Wall Street banks are expecting trading revenue to settle at a “new normal” somewhere between prepandemic levels and the highs of the past two years, top executives and analysts say.
A massive injection of cash into capital markets by the Federal Reserve led to unprecedented liquidity and trading activity through the pandemic as investors sought opportunities to cash in. But trading revenue at leading Wall Street banks fell in the fourth quarter as markets normalized and the Fed scaled back its asset purchases.
Banks with large trading desks such as Goldman Sachs GS-N, JPMorgan JPM-N and Morgan Stanley MS-N have been the biggest beneficiaries of market volatility, enabling traders to enjoy their best period since the 2007-09 financial crisis.
Now, they face the realization that the favourable market backdrop will not last forever.
“None of us could have anticipated the environment that we’ve lived through over the last two years and particularly the environment this year, which was obviously a significant tailwind for our business,” Goldman Sachs’ chief executive, David Solomon, told analysts after the bank on Tuesday posted earnings that fell short of market forecasts.
“We in no way see that as a permanent environment that’s going to continue at this pace,” Mr. Solomon said.
He added that the bank was still seeing “reasonable” activity in 2022 and that the business could thrive whatever market conditions materialize.
Rival Morgan Stanley does not expect trading volumes to fall back to pre-pandemic levels, chief financial officer Sharon Yeshaya said in an interview on Wednesday.
“We have seen differentiation in global central bank policies which should make for more active markets,” she said. “We’ve been able to gain market share and that positions us particularly well as we go into 2022.”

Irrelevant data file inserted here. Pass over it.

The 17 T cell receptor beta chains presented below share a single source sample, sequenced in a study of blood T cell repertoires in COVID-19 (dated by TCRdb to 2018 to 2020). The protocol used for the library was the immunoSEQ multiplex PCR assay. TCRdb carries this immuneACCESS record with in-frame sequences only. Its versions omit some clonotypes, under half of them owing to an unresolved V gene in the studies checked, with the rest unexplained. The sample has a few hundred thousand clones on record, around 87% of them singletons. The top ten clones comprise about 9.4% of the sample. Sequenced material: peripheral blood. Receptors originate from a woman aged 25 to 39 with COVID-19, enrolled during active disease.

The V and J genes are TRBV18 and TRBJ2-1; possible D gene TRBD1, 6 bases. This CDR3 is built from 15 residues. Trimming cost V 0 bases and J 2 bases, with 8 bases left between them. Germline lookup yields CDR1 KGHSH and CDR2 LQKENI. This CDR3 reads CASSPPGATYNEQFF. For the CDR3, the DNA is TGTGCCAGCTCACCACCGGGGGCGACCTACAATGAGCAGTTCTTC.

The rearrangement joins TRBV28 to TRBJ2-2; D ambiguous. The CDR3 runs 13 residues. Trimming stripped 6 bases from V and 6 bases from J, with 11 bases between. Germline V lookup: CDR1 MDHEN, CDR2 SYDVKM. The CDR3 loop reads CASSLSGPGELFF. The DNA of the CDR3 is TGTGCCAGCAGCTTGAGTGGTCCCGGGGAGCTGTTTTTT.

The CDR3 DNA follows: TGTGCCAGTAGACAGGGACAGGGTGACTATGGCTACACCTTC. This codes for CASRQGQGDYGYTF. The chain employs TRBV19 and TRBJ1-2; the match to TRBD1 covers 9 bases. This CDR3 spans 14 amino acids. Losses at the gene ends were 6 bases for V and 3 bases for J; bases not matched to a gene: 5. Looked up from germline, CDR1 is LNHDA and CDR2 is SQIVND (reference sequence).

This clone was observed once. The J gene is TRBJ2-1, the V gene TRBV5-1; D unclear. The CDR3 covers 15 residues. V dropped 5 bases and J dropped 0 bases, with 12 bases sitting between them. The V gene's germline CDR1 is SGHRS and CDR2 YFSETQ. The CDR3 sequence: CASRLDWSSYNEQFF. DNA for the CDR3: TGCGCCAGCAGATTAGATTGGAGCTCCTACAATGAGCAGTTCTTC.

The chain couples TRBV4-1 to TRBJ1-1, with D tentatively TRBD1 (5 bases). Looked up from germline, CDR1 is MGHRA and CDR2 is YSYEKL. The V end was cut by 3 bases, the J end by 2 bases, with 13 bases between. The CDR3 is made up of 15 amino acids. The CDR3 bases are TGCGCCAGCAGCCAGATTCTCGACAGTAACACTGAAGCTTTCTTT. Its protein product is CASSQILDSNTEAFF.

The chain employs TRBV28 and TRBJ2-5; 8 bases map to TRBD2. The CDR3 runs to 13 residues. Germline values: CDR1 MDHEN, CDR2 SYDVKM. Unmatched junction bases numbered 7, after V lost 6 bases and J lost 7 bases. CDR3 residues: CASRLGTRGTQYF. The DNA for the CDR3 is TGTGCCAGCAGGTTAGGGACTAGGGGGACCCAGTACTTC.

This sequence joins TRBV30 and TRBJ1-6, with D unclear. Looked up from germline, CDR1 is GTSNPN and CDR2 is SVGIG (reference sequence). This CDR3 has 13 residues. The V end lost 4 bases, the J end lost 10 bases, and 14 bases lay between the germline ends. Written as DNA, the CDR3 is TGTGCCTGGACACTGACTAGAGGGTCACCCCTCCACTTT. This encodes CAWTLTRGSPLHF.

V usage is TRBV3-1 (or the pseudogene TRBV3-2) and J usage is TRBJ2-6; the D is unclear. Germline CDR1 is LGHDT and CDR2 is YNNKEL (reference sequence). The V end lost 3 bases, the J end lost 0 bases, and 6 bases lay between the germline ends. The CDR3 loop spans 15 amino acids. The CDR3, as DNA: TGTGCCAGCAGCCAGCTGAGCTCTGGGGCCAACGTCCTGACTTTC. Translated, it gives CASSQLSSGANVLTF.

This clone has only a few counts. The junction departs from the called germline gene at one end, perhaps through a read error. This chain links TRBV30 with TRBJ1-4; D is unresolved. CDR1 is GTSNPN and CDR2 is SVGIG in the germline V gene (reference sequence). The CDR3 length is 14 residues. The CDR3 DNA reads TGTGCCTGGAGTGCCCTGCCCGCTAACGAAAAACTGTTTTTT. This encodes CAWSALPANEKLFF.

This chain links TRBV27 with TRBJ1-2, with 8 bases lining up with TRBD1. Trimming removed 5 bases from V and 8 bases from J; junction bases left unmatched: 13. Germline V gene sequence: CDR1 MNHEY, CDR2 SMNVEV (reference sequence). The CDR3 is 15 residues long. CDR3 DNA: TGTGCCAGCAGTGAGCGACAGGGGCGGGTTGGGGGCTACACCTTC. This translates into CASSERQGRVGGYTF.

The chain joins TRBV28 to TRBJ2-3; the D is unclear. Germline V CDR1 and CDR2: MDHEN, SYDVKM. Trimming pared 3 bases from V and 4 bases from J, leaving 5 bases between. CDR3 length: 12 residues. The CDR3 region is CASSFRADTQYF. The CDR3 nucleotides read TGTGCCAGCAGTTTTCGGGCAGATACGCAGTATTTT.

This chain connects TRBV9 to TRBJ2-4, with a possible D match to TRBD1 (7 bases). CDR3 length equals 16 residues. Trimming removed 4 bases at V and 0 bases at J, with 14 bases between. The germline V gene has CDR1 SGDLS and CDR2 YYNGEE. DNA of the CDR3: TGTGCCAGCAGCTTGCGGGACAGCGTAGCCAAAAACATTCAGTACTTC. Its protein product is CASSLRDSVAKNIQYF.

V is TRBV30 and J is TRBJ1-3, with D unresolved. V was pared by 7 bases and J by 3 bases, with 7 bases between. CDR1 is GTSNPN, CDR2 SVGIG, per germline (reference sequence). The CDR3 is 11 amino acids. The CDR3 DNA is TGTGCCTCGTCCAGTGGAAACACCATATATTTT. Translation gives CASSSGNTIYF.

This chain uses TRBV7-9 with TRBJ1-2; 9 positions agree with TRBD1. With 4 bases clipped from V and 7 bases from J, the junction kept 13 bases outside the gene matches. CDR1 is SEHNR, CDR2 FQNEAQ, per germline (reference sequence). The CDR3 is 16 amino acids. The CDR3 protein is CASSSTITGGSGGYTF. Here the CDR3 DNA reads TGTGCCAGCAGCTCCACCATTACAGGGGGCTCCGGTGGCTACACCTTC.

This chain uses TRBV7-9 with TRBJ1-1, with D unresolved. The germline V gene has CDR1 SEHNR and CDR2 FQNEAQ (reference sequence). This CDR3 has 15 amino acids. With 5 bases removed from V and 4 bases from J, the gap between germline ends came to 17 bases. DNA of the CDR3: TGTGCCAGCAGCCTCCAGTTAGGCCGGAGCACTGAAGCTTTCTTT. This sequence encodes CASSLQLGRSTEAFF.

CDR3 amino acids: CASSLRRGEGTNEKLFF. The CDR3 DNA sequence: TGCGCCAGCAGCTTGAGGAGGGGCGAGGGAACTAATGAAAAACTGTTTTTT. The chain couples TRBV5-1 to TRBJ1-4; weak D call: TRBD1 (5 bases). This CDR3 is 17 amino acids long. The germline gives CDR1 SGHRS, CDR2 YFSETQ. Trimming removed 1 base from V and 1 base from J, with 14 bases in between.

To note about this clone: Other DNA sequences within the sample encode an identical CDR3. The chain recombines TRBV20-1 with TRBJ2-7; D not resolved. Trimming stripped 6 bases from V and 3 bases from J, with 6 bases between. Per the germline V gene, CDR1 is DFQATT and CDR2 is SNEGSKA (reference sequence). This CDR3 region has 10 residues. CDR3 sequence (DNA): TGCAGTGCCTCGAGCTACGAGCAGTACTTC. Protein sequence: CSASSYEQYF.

Executives at rival JPMorgan Chase & Co. struck a similar tone last Friday after the country’s largest bank posted earnings that disappointed.
“In our central case, markets and banking normalized somewhat in 2022 relative to their respective record years in 2020 and 2021 and resume modest growth thereafter,” CFO Jeremy Barnum told analysts.
Mr. Barnum said trading volumes would still remain elevated in 2022.
“The beginning of a rate-hiking cycle could be quite healthy for fixed income revenues in particular,” he said.
Analysts also expect the overall environment to remain positive for trading activity, albeit below the levels of the past two years.
“The bar from 2020 and 2021 is quite high,” said Devin Ryan, an analyst at JMP Securities, part of Citizens Financial Group. “We’ll probably see some normalization and the industry is trying to figure out what that normalization will look like.”
On Wednesday, Morgan Stanley said trading revenue fell 26 per cent in the fourth quarter. While equity trading revenue rose 13 per cent, those gains were wiped out by a 31-per-cent slump in fixed income trading revenue, the bank said.
Executives at Goldman Sachs, JPMorgan and Morgan Stanley have emphasized their confidence about holding on to market share gains achieved during the pandemic, in part a result of European banks retreating.
Goldman, in particular, has focused on doing more trading on behalf of its biggest corporate clients.
“There’s still upside for us from a wallet share perspective, looking at the broad client base,” Mr. Solomon said. “We’ll take more sustainable share from what opportunity the market presents.”
Morgan Stanley’s Ms. Yeshaya expressed similar sentiments.
“We feel good about holding or gaining market share as we look ahead,” she said.
Most analysts believe prospects for trading businesses are better than people were anticipating.
“The outlook for trading is more optimistic,” said Kush Goel, senior research analyst at Neuberger Berman in New York. “It’s not going back to 2019.”
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